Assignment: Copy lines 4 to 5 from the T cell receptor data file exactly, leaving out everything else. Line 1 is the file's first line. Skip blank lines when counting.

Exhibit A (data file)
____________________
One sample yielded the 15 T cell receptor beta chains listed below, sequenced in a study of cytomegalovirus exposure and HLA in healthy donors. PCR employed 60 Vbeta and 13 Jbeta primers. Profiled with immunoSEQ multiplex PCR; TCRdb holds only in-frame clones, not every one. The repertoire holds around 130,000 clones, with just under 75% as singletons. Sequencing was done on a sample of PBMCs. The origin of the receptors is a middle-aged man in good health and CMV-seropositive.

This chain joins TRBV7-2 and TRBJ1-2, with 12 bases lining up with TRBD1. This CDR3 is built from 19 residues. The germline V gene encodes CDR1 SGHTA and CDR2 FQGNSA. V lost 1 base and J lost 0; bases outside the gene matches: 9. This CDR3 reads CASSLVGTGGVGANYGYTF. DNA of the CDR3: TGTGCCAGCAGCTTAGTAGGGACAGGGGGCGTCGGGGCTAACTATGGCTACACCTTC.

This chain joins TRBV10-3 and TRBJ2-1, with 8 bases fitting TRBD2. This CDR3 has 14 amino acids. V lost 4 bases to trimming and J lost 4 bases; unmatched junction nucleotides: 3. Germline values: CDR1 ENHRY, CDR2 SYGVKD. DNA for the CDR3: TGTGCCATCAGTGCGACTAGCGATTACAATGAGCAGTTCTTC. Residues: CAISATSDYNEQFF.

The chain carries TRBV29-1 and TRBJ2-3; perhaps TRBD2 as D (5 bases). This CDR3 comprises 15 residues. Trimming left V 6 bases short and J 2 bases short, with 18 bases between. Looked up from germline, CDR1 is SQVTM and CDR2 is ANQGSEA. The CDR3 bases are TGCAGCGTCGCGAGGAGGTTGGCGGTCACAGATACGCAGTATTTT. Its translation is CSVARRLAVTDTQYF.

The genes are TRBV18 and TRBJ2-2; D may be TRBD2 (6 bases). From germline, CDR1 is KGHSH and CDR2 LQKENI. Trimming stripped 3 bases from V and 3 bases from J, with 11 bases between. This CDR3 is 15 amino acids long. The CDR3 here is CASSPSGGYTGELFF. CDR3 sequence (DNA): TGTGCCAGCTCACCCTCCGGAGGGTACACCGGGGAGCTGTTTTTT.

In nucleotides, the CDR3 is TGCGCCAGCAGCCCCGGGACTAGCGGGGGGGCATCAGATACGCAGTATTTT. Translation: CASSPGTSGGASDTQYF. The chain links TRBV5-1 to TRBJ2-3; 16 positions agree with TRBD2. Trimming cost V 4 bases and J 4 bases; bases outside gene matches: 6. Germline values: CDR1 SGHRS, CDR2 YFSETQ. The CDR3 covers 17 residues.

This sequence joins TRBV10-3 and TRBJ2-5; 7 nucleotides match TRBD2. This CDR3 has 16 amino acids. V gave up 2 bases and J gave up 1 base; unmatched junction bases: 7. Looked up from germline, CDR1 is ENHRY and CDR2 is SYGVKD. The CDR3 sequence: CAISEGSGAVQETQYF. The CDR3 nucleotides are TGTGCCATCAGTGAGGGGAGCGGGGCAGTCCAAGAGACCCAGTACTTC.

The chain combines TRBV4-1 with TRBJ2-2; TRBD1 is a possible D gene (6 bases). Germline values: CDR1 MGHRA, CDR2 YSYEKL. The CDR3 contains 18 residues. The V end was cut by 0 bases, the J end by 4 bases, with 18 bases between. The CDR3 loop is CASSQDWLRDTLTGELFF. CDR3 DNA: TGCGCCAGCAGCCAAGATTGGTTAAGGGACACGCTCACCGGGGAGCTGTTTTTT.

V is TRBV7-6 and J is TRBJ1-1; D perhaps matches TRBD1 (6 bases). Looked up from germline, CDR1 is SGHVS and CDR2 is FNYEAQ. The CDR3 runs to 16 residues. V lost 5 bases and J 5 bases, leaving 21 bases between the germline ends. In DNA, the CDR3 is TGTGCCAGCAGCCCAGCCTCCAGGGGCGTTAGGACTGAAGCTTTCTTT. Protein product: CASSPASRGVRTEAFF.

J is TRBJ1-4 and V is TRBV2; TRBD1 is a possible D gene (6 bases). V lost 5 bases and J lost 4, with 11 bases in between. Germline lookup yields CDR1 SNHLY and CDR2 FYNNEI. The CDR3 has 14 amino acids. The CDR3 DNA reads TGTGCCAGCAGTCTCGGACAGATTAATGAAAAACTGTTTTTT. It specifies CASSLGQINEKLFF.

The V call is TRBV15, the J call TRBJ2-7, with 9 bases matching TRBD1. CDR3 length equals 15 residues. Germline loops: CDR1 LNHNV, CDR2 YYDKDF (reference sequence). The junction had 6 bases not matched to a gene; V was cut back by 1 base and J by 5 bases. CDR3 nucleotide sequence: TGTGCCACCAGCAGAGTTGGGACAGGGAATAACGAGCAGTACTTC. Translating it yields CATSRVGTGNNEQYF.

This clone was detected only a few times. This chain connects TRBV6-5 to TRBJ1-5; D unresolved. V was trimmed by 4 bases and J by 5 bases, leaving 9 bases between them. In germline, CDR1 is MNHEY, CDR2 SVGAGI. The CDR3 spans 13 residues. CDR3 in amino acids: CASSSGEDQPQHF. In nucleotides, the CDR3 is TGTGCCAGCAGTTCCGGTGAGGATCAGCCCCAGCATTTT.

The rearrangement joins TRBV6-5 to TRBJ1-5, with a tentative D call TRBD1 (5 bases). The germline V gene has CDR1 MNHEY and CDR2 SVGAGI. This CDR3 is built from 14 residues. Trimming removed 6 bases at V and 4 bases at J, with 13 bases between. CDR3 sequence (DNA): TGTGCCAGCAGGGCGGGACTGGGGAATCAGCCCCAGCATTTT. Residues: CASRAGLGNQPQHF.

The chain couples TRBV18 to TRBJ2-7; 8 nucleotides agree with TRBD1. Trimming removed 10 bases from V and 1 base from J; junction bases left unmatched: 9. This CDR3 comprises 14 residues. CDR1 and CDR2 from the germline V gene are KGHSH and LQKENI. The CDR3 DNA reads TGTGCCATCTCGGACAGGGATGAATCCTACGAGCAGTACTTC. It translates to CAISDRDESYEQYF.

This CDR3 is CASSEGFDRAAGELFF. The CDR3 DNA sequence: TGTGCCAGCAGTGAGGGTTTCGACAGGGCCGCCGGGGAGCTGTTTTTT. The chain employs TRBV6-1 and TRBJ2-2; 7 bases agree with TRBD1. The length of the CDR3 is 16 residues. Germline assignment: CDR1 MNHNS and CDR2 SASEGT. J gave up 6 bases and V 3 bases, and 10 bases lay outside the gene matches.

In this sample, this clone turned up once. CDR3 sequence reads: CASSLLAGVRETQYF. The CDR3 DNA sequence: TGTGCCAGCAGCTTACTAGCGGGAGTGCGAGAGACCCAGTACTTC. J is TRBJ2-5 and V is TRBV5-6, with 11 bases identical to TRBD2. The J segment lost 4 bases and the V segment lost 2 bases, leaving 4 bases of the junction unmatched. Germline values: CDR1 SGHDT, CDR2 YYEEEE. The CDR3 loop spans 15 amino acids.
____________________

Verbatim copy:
The chain carries TRBV29-1 and TRBJ2-3; perhaps TRBD2 as D (5 bases). This CDR3 comprises 15 residues. Trimming left V 6 bases short and J 2 bases short, with 18 bases between. Looked up from germline, CDR1 is SQVTM and CDR2 is ANQGSEA. The CDR3 bases are TGCAGCGTCGCGAGGAGGTTGGCGGTCACAGATACGCAGTATTTT. Its translation is CSVARRLAVTDTQYF.

The genes are TRBV18 and TRBJ2-2; D may be TRBD2 (6 bases). From germline, CDR1 is KGHSH and CDR2 LQKENI. Trimming stripped 3 bases from V and 3 bases from J, with 11 bases between. This CDR3 is 15 amino acids long. The CDR3 here is CASSPSGGYTGELFF. CDR3 sequence (DNA): TGTGCCAGCTCACCCTCCGGAGGGTACACCGGGGAGCTGTTTTTT.